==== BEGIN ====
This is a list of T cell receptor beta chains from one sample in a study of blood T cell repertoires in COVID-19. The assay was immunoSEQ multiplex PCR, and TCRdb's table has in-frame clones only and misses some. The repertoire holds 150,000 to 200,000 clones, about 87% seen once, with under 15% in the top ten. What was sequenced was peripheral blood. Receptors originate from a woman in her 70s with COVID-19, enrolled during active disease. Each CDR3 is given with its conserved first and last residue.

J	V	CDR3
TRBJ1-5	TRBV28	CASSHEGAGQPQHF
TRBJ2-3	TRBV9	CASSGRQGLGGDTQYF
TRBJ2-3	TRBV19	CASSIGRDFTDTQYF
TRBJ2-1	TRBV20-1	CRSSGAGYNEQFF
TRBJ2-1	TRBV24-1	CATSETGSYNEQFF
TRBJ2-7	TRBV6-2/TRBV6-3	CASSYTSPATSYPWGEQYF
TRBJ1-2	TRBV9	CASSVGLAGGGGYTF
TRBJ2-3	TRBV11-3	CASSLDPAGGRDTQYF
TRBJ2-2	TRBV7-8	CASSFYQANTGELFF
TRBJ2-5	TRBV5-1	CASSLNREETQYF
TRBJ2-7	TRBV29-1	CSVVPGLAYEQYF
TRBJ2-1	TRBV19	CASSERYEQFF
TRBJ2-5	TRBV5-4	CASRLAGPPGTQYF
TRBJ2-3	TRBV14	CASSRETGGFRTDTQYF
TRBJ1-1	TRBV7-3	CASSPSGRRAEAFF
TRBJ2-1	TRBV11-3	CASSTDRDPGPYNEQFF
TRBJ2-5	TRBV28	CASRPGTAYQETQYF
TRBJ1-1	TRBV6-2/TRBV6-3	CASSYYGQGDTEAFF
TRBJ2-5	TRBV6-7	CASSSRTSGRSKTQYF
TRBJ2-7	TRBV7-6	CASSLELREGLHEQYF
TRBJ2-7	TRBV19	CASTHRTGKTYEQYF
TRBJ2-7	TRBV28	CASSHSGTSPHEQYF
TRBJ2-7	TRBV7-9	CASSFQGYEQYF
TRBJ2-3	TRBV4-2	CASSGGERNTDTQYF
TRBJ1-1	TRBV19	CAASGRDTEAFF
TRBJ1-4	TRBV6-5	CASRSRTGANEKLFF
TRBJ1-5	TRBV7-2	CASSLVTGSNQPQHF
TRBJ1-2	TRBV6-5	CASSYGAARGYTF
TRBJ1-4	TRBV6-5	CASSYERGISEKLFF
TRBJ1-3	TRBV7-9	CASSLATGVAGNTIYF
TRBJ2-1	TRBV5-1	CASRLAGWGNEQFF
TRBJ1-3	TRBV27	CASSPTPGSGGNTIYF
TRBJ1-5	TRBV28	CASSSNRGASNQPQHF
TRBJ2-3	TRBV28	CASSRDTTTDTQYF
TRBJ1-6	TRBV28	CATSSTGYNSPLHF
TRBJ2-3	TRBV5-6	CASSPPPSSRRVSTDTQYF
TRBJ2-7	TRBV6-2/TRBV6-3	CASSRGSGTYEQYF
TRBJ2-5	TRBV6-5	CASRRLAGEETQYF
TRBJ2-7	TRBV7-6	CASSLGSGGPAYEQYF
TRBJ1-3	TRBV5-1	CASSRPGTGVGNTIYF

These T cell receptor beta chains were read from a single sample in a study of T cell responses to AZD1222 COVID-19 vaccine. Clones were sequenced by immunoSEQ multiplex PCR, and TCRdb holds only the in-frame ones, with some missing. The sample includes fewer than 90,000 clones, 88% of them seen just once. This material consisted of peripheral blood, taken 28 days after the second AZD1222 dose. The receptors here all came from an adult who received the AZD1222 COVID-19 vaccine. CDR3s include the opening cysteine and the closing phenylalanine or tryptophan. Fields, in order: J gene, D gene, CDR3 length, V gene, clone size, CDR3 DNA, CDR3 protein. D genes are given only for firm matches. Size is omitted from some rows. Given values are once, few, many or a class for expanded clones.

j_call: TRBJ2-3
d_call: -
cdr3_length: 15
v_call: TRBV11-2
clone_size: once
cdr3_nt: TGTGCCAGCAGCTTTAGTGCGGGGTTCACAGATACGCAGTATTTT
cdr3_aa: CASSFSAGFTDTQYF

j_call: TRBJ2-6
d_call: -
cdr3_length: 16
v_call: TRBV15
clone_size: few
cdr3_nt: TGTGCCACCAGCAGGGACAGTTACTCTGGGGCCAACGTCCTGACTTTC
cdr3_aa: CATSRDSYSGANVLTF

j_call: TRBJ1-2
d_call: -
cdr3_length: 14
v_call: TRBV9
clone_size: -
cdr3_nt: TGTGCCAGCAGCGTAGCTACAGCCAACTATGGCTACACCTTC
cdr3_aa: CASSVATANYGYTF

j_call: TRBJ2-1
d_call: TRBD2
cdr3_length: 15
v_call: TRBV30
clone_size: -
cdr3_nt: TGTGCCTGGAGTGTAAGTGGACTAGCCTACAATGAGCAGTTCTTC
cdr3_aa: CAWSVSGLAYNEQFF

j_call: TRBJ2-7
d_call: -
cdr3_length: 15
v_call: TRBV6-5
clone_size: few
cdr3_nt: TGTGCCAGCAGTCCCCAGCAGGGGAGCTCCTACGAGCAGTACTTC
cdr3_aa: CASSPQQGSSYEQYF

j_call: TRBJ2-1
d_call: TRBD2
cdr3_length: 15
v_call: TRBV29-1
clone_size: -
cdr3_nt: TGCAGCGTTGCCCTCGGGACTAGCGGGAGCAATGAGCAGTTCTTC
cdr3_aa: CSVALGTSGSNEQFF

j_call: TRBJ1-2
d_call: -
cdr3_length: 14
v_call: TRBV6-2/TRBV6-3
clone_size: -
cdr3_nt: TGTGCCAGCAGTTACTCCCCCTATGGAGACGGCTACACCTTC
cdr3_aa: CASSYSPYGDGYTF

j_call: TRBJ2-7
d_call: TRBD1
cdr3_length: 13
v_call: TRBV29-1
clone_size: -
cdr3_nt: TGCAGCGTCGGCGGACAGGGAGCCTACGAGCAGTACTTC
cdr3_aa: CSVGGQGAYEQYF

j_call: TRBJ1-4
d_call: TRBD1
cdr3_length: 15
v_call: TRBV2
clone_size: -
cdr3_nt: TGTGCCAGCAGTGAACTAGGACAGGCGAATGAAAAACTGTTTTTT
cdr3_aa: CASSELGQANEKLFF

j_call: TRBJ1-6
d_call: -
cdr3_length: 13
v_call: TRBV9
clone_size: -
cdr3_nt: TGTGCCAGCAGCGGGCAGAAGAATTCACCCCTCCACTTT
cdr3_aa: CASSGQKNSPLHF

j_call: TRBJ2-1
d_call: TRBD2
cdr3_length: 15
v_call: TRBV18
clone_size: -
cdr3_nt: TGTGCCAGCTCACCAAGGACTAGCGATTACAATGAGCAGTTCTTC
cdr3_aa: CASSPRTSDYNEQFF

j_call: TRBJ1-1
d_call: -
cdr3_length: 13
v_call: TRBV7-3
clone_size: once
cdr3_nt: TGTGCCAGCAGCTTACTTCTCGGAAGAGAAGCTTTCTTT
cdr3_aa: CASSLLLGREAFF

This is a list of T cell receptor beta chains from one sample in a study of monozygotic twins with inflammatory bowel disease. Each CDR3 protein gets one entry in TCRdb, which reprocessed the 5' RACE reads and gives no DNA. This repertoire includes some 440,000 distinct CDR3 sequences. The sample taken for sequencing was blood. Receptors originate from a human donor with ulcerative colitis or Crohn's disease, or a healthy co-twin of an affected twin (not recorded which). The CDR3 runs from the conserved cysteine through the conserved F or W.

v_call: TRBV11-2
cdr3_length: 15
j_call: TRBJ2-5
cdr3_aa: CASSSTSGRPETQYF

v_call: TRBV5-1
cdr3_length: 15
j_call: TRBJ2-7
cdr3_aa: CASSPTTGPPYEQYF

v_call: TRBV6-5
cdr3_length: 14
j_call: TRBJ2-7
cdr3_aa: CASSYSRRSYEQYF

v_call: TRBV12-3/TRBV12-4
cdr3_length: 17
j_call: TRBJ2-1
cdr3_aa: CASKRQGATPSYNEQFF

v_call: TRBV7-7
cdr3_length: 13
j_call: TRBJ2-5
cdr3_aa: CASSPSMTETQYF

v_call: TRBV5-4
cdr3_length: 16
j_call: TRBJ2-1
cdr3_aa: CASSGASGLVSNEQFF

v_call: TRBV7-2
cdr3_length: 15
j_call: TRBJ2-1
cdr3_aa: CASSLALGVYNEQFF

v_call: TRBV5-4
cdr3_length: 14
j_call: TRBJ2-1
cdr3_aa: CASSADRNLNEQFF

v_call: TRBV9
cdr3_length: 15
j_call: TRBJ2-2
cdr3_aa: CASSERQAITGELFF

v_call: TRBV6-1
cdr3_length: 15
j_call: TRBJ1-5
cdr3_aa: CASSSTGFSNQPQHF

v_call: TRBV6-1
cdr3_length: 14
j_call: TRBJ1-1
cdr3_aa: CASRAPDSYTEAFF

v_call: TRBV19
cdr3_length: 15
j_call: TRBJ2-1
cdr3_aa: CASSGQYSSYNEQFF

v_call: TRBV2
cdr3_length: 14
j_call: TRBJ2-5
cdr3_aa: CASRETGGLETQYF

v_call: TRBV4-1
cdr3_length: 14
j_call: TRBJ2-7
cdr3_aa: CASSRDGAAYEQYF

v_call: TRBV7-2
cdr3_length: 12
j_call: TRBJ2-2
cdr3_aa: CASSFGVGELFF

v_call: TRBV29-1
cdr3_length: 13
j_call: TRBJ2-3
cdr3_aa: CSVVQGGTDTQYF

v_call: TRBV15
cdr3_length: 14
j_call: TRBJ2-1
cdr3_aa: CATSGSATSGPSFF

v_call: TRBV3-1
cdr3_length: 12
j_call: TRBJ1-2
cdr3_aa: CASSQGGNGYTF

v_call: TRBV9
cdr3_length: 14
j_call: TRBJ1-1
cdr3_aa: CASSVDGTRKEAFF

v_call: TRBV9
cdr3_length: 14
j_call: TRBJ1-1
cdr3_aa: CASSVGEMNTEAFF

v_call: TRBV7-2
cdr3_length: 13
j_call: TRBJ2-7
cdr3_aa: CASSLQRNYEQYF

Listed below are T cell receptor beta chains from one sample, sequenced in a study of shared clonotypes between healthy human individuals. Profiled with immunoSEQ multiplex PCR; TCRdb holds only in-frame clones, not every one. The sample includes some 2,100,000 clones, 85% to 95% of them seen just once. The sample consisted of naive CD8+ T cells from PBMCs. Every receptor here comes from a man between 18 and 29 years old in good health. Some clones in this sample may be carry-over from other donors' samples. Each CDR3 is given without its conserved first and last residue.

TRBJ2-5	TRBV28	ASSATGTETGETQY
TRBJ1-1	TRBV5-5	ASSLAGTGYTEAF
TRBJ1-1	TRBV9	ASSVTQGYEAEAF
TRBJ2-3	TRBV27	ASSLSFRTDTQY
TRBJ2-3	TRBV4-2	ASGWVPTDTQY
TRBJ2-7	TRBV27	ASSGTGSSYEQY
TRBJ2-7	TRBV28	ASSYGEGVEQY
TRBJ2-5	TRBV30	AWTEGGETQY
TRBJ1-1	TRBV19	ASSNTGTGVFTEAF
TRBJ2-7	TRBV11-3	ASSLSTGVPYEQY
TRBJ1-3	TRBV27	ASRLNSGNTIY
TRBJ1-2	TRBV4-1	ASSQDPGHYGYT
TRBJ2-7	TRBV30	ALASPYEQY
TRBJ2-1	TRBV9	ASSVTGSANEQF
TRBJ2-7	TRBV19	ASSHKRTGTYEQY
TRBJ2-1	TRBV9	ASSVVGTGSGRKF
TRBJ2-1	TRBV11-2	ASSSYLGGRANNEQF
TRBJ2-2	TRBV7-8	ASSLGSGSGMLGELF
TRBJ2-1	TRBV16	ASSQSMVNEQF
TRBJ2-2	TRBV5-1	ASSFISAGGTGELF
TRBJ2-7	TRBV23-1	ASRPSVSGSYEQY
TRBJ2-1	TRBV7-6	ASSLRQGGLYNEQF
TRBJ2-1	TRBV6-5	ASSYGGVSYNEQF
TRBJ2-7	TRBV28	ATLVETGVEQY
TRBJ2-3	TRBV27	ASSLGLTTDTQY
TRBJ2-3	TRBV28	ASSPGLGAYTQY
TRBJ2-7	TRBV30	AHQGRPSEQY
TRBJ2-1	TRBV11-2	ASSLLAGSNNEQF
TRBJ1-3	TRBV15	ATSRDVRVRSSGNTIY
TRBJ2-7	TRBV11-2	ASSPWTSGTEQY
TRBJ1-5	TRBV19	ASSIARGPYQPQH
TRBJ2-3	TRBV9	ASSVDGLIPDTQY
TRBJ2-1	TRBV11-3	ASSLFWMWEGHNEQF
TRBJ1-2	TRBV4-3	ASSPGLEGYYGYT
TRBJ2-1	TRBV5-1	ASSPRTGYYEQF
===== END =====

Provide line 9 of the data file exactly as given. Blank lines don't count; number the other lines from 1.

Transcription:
TRBJ1-2	TRBV9	CASSVGLAGGGGYTF